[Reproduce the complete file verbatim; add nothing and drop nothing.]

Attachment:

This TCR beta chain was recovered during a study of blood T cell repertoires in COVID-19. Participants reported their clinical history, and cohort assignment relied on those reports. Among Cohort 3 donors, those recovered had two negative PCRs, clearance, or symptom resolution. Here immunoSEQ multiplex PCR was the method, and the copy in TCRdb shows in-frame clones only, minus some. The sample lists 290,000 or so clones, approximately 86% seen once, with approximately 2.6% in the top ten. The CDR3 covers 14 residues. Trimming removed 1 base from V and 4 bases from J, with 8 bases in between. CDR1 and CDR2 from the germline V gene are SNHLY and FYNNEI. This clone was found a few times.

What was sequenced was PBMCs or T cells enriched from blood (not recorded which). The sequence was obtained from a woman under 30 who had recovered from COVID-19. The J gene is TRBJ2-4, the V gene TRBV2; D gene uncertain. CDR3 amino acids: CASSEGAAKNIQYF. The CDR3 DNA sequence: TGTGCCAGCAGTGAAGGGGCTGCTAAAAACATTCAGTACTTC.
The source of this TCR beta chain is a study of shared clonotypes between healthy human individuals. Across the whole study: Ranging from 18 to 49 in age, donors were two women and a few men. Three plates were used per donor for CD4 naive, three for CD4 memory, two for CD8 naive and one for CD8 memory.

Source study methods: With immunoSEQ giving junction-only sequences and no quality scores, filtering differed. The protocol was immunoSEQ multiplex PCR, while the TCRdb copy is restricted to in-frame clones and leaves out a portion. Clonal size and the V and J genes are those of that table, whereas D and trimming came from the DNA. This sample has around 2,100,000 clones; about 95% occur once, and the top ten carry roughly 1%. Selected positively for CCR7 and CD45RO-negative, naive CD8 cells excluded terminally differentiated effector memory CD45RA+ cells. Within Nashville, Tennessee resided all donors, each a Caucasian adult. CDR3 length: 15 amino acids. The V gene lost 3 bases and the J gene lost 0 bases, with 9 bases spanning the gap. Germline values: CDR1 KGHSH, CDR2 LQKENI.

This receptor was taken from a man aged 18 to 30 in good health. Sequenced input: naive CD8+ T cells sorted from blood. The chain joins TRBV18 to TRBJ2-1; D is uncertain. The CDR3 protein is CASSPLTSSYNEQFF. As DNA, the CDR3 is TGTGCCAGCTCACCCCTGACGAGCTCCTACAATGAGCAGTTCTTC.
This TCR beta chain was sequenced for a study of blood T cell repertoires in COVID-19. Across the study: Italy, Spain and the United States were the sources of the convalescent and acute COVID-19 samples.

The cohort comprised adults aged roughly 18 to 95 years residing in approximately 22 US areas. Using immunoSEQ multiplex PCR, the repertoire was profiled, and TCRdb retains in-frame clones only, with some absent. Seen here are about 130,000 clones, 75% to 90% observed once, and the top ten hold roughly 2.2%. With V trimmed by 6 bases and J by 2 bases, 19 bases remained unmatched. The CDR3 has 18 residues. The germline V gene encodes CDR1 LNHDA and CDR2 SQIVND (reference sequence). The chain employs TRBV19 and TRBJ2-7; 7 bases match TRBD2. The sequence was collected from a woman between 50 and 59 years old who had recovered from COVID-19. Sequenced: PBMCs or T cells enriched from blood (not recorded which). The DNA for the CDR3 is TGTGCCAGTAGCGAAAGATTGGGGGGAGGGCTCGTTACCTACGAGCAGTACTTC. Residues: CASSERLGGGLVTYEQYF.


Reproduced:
This TCR beta chain was recovered during a study of blood T cell repertoires in COVID-19. Participants reported their clinical history, and cohort assignment relied on those reports. Among Cohort 3 donors, those recovered had two negative PCRs, clearance, or symptom resolution. Here immunoSEQ multiplex PCR was the method, and the copy in TCRdb shows in-frame clones only, minus some. The sample lists 290,000 or so clones, approximately 86% seen once, with approximately 2.6% in the top ten. The CDR3 covers 14 residues. Trimming removed 1 base from V and 4 bases from J, with 8 bases in between. CDR1 and CDR2 from the germline V gene are SNHLY and FYNNEI. This clone was found a few times.

What was sequenced was PBMCs or T cells enriched from blood (not recorded which). The sequence was obtained from a woman under 30 who had recovered from COVID-19. The J gene is TRBJ2-4, the V gene TRBV2; D gene uncertain. CDR3 amino acids: CASSEGAAKNIQYF. The CDR3 DNA sequence: TGTGCCAGCAGTGAAGGGGCTGCTAAAAACATTCAGTACTTC.
The source of this TCR beta chain is a study of shared clonotypes between healthy human individuals. Across the whole study: Ranging from 18 to 49 in age, donors were two women and a few men. Three plates were used per donor for CD4 naive, three for CD4 memory, two for CD8 naive and one for CD8 memory.

Source study methods: With immunoSEQ giving junction-only sequences and no quality scores, filtering differed. The protocol was immunoSEQ multiplex PCR, while the TCRdb copy is restricted to in-frame clones and leaves out a portion. Clonal size and the V and J genes are those of that table, whereas D and trimming came from the DNA. This sample has around 2,100,000 clones; about 95% occur once, and the top ten carry roughly 1%. Selected positively for CCR7 and CD45RO-negative, naive CD8 cells excluded terminally differentiated effector memory CD45RA+ cells. Within Nashville, Tennessee resided all donors, each a Caucasian adult. CDR3 length: 15 amino acids. The V gene lost 3 bases and the J gene lost 0 bases, with 9 bases spanning the gap. Germline values: CDR1 KGHSH, CDR2 LQKENI.

This receptor was taken from a man aged 18 to 30 in good health. Sequenced input: naive CD8+ T cells sorted from blood. The chain joins TRBV18 to TRBJ2-1; D is uncertain. The CDR3 protein is CASSPLTSSYNEQFF. As DNA, the CDR3 is TGTGCCAGCTCACCCCTGACGAGCTCCTACAATGAGCAGTTCTTC.
This TCR beta chain was sequenced for a study of blood T cell repertoires in COVID-19. Across the study: Italy, Spain and the United States were the sources of the convalescent and acute COVID-19 samples.

The cohort comprised adults aged roughly 18 to 95 years residing in approximately 22 US areas. Using immunoSEQ multiplex PCR, the repertoire was profiled, and TCRdb retains in-frame clones only, with some absent. Seen here are about 130,000 clones, 75% to 90% observed once, and the top ten hold roughly 2.2%. With V trimmed by 6 bases and J by 2 bases, 19 bases remained unmatched. The CDR3 has 18 residues. The germline V gene encodes CDR1 LNHDA and CDR2 SQIVND (reference sequence). The chain employs TRBV19 and TRBJ2-7; 7 bases match TRBD2. The sequence was collected from a woman between 50 and 59 years old who had recovered from COVID-19. Sequenced: PBMCs or T cells enriched from blood (not recorded which). The DNA for the CDR3 is TGTGCCAGTAGCGAAAGATTGGGGGGAGGGCTCGTTACCTACGAGCAGTACTTC. Residues: CASSERLGGGLVTYEQYF.